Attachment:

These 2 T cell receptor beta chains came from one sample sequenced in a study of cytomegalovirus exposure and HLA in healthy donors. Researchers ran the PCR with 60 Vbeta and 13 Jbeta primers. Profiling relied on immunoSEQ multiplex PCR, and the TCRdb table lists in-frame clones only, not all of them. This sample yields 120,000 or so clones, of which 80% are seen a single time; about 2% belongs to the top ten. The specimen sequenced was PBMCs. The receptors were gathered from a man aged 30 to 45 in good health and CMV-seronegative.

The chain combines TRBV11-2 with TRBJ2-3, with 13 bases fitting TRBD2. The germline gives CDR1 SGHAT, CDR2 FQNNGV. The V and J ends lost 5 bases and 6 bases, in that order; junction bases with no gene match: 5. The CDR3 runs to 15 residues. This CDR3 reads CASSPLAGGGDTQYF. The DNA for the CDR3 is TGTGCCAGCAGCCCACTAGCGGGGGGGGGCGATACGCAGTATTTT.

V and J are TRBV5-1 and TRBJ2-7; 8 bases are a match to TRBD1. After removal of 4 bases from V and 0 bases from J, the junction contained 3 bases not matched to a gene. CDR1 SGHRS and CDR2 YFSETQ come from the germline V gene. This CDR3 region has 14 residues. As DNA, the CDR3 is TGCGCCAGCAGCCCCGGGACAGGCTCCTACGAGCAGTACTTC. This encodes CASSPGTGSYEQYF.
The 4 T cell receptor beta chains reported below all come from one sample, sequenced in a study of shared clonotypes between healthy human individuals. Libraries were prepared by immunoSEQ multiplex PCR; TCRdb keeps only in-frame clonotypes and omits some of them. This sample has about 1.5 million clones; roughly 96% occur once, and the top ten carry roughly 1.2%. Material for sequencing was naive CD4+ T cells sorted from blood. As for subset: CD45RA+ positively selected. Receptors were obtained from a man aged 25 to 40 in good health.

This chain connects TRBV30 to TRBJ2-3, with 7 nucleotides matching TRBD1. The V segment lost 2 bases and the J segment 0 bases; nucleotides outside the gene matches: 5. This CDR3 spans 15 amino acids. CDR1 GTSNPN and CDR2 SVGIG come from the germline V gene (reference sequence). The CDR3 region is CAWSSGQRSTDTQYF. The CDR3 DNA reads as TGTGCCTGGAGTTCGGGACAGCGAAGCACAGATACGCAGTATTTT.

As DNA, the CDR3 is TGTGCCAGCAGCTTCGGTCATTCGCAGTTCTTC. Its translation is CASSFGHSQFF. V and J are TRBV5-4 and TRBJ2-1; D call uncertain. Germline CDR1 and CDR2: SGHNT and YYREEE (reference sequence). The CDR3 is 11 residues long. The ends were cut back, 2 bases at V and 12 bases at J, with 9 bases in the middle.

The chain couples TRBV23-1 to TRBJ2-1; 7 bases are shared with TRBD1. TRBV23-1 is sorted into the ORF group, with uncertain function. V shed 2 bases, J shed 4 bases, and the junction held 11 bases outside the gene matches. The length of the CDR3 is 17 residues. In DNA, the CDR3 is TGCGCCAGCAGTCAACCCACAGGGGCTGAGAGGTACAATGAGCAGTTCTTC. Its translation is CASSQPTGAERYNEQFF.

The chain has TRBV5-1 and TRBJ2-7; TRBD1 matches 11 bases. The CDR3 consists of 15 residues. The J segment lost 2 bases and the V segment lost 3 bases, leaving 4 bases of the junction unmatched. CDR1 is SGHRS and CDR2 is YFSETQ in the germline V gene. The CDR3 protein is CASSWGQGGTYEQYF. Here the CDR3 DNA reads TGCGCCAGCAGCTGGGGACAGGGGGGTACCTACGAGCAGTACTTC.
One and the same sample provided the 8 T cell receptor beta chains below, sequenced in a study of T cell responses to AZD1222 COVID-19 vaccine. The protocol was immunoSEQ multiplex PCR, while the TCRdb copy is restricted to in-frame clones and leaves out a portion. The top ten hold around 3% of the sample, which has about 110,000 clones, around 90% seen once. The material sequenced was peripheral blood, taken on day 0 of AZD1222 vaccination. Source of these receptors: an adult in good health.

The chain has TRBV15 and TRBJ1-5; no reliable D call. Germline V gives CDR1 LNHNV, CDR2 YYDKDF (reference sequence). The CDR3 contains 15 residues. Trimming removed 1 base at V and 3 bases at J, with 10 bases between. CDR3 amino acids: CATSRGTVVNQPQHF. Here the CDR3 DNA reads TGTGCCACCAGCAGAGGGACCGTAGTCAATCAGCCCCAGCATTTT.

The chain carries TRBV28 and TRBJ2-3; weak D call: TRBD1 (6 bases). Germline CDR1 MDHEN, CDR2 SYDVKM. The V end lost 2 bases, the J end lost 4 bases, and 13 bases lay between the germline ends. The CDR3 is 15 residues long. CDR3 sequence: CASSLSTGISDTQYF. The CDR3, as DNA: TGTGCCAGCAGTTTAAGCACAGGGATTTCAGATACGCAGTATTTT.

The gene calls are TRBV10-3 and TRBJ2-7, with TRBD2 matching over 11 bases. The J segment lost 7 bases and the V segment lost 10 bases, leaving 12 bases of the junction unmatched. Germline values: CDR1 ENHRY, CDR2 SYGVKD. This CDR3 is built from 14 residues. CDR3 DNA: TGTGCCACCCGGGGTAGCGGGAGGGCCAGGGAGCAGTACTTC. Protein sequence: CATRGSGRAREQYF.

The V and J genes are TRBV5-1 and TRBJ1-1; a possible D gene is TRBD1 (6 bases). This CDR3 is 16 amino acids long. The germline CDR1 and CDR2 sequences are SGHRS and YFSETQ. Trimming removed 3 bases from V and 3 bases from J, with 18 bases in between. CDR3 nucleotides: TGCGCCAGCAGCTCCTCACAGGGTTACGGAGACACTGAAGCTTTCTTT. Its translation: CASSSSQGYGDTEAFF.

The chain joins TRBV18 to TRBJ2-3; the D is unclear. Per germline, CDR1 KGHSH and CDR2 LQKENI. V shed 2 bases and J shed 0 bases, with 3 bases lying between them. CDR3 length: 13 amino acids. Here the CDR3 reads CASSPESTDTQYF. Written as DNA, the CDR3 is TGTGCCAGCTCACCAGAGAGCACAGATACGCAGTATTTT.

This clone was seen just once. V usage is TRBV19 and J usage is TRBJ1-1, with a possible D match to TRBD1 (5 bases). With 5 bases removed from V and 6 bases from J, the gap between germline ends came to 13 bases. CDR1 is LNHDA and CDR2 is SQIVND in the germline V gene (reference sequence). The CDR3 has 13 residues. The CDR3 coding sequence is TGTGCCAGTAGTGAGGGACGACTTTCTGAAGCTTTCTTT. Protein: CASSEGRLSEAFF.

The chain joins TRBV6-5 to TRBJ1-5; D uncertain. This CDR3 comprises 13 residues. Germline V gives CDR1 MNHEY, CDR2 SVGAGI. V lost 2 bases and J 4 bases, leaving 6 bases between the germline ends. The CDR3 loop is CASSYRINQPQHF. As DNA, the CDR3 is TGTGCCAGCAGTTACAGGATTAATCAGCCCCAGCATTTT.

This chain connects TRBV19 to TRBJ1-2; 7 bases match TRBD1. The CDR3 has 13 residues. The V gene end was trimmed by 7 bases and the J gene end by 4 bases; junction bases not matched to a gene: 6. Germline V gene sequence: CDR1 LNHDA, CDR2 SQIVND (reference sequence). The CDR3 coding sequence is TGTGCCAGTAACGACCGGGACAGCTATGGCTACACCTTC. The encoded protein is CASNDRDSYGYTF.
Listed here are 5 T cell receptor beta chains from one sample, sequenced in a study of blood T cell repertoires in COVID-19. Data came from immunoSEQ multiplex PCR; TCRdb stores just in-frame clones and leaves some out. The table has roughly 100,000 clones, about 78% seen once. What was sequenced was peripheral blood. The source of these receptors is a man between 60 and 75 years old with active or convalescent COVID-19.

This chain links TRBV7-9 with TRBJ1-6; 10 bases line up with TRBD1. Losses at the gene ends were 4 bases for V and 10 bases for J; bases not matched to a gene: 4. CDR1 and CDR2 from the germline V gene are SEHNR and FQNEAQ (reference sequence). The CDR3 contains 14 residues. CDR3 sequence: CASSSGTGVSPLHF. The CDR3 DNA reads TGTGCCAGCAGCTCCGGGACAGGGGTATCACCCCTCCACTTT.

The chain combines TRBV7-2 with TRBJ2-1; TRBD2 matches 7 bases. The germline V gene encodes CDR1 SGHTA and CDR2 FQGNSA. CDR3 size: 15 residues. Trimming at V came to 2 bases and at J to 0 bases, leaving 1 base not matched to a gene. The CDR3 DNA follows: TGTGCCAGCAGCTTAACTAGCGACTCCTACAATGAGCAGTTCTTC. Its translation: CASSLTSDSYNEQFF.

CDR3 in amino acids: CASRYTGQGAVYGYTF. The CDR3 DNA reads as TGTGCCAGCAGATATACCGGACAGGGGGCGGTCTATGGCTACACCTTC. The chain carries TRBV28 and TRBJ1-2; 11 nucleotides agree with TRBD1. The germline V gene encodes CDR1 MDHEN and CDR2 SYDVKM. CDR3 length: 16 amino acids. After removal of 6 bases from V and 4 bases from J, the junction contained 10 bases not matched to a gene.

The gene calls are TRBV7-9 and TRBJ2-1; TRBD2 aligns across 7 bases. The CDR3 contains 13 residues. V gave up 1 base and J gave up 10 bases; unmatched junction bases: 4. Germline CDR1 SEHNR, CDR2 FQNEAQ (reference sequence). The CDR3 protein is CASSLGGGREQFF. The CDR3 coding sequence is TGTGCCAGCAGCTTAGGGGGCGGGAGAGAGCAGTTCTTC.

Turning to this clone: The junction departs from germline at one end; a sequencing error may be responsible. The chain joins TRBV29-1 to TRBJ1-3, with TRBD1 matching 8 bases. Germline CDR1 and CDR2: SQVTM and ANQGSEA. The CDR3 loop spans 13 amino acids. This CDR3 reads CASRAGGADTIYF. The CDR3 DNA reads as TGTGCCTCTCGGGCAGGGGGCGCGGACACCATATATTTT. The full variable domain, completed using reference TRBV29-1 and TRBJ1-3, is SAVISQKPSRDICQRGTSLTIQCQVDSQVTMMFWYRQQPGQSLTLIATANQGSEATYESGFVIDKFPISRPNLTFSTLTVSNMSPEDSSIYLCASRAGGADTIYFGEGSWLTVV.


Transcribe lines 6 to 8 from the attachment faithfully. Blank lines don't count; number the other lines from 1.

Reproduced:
As DNA, the CDR3 is TGTGCCAGCAGCTTCGGTCATTCGCAGTTCTTC. Its translation is CASSFGHSQFF. V and J are TRBV5-4 and TRBJ2-1; D call uncertain. Germline CDR1 and CDR2: SGHNT and YYREEE (reference sequence). The CDR3 is 11 residues long. The ends were cut back, 2 bases at V and 12 bases at J, with 9 bases in the middle.

The chain couples TRBV23-1 to TRBJ2-1; 7 bases are shared with TRBD1. TRBV23-1 is sorted into the ORF group, with uncertain function. V shed 2 bases, J shed 4 bases, and the junction held 11 bases outside the gene matches. The length of the CDR3 is 17 residues. In DNA, the CDR3 is TGCGCCAGCAGTCAACCCACAGGGGCTGAGAGGTACAATGAGCAGTTCTTC. Its translation is CASSQPTGAERYNEQFF.

The chain has TRBV5-1 and TRBJ2-7; TRBD1 matches 11 bases. The CDR3 consists of 15 residues. The J segment lost 2 bases and the V segment lost 3 bases, leaving 4 bases of the junction unmatched. CDR1 is SGHRS and CDR2 is YFSETQ in the germline V gene. The CDR3 protein is CASSWGQGGTYEQYF. Here the CDR3 DNA reads TGCGCCAGCAGCTGGGGACAGGGGGGTACCTACGAGCAGTACTTC.